The inquest into the death of Richard Handley (right), who died of faecal impaction in Ipswich in November 2017, is ongoing and is being live-tweeted on the account @HandleyInquest, which I recommend everyone who is interested in the issues surrounding the care and treatment people with learning disabilities get in this country should follow. Richard Handley had Down’s syndrome and Hirchsprung’s syndrome, a disorder of the gut in which part of the bowel lacks motor nerves and has a tendency to narrow, trapping faeces above the point. His condition had been managed both when he lived with his family and later after he was admitted to a respite home and then a care home, but after that was converted (for cost reasons) to a “supported living facility”, the support stopped, the staff stopped managing his condition and his family were not able to. It’s too long a story to retell here so I recommend you read the above entry.

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Charities “refusing” Presidents’ Club donations

A picture of four people sitting around a table at the Dorchester hotel, with a large circle of hanging lights dangling from the ceiling behind them. The people are silhouetted. There is a small candle in the foreground.In light of the revelations about sexual harassment of hostesses at the men-only Presidents’ Club dinner, an annual event for very wealthy men at which expensive prizes (e.g. flash cars, cosmetic surgery, flights in private jets, the chance to name a hospital wing after oneself or characters in a David Walliams book named after their children) are auctioned for charity, which were aired in the Financial Times in a free-to-read article (and aired on BBC’s Newsnight last night) as a result of a sting in which one of the FT’s female reporters worked as a hostess, the BBC reports that a number of charities have refused the donations and two London children’s hospitals have said they will return previous donations from the annual dinner. The guest list included CEOs and owners of big corporations, some sportsmen and some politicians (e.g. Tory minister Nadhim Zahawi, who has been called in by the Tory chief whip to explain himself) and lords. The club has closed down as of this evening.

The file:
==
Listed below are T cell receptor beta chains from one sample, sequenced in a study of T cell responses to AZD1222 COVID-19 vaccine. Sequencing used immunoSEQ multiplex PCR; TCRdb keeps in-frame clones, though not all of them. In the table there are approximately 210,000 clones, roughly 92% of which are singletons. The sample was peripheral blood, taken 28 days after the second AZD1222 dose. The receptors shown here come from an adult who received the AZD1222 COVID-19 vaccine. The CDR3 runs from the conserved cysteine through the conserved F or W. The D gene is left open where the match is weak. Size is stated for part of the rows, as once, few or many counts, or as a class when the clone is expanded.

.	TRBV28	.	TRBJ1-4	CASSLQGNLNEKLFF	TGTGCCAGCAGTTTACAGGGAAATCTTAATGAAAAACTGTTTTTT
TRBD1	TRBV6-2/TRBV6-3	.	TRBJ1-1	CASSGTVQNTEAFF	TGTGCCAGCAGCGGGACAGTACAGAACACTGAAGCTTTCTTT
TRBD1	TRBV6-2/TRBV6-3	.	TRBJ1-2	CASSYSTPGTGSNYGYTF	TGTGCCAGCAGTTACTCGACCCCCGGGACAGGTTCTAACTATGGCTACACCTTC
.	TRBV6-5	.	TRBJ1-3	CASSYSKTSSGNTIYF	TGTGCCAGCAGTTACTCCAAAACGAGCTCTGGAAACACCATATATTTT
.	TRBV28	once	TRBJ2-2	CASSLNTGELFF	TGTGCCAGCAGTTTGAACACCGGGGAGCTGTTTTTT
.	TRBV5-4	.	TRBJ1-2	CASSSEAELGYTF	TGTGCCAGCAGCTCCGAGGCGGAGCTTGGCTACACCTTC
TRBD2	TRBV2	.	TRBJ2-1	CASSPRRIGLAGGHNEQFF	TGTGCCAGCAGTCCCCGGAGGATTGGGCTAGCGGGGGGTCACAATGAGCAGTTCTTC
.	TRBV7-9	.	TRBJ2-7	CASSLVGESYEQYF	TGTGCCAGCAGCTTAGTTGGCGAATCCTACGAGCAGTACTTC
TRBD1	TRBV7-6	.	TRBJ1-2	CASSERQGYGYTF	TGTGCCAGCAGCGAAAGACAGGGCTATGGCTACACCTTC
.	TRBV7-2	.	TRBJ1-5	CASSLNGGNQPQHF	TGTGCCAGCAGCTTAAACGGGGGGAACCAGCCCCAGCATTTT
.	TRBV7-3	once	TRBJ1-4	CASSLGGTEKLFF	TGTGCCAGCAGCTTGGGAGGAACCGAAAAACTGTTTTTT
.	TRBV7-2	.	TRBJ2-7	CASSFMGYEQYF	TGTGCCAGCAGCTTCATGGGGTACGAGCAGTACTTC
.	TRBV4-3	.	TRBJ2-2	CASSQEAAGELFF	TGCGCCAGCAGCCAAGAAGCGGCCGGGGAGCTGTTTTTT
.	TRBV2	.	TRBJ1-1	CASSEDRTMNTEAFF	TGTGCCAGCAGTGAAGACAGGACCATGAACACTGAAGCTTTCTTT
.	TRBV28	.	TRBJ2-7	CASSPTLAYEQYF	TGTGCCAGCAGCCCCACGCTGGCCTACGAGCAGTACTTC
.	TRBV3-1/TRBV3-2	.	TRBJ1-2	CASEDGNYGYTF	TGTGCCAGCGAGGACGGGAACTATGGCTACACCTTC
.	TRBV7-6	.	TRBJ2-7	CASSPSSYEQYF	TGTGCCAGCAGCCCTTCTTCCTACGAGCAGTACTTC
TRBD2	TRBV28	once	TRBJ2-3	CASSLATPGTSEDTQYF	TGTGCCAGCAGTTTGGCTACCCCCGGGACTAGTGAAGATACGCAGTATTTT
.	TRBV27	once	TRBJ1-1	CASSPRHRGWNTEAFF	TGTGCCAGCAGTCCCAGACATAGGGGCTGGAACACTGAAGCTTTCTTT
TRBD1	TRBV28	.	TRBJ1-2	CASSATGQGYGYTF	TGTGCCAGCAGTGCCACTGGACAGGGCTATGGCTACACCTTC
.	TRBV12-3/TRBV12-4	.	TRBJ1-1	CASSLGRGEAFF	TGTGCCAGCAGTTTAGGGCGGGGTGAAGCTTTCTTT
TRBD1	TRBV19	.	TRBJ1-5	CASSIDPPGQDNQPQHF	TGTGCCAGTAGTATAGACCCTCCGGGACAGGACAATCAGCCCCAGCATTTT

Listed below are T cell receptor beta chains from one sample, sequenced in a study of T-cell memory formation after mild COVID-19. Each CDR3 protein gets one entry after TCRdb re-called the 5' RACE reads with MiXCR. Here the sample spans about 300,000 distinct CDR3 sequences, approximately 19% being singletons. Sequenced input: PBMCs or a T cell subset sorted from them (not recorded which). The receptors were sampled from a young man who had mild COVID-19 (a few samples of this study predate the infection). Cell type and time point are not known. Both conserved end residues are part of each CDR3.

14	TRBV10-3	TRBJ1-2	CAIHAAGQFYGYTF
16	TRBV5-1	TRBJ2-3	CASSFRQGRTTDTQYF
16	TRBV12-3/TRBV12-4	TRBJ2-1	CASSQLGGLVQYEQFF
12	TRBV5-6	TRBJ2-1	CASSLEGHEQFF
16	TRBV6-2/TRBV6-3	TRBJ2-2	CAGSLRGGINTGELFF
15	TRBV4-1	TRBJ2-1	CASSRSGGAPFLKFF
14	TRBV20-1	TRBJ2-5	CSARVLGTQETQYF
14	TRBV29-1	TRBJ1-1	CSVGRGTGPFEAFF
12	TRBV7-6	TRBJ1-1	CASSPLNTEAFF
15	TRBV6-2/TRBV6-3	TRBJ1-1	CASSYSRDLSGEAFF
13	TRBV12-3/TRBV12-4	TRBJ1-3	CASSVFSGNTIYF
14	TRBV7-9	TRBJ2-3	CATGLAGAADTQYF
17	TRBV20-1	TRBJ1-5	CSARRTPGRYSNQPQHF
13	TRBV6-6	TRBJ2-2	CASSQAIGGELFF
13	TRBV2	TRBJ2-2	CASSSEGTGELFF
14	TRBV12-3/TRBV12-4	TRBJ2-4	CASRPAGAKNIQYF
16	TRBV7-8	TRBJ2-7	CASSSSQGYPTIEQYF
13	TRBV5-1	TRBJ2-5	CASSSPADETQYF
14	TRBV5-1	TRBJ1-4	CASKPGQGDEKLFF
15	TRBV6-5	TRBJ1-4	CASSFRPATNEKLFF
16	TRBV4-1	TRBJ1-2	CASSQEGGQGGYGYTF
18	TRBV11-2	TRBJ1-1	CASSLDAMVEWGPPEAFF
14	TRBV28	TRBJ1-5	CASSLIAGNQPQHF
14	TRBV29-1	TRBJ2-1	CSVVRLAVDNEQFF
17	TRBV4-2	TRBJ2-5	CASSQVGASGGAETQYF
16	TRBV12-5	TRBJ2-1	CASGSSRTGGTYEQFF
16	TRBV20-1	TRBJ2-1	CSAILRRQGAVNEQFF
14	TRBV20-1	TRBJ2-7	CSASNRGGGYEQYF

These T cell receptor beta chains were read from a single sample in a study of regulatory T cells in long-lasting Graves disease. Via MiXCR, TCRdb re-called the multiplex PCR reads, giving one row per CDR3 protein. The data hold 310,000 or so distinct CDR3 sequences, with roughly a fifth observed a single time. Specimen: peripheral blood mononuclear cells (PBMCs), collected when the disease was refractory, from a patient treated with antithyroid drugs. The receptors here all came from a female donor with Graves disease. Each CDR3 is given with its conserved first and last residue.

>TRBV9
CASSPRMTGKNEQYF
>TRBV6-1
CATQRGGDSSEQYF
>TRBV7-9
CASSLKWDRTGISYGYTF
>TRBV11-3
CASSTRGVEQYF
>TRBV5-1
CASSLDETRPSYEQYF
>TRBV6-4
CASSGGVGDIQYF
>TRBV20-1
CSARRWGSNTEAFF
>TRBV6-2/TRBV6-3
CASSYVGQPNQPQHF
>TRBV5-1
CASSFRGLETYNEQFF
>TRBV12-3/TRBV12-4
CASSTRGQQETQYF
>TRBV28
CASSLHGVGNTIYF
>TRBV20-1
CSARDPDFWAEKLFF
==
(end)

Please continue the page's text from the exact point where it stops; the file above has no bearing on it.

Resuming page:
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Review: Panorama, “White Fright”

A still of a young white couple walking along the road somewhere in Blackburn. Both are wearing blue clothes, the woman in fairly tight blue jeans with a pink scarf round her neck. The man has two tubs of take-away food in his left hand.Last night a 30-minute Panorama programme was shown on BBC1 that looked at Blackburn, a town of about 140,000 in Lancashire (north-western England) where the white British majority live largely separate lives from the mostly Muslim Asian minority and the Asian population is growing and the white population decreasing. Ten years ago they broadcast another programme about so-called “white flight”, then as now appearing to view the Asian population as a “problem” and blaming them for “not integrating”. This time they focussed on pub closures, the expansion of state-funded faith schools and the increase in the numbers of women covering their faces, and show people speculating that in a few years’ time Blackburn will be a mostly Asian town, as if that is a bad thing in a country with dozens of mostly white towns to choose from. (You can watch the programme here for the next 11 months, if you’re in the UK; the original is on YouTube in three parts: [1], [2], [3].)

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It was the Muslims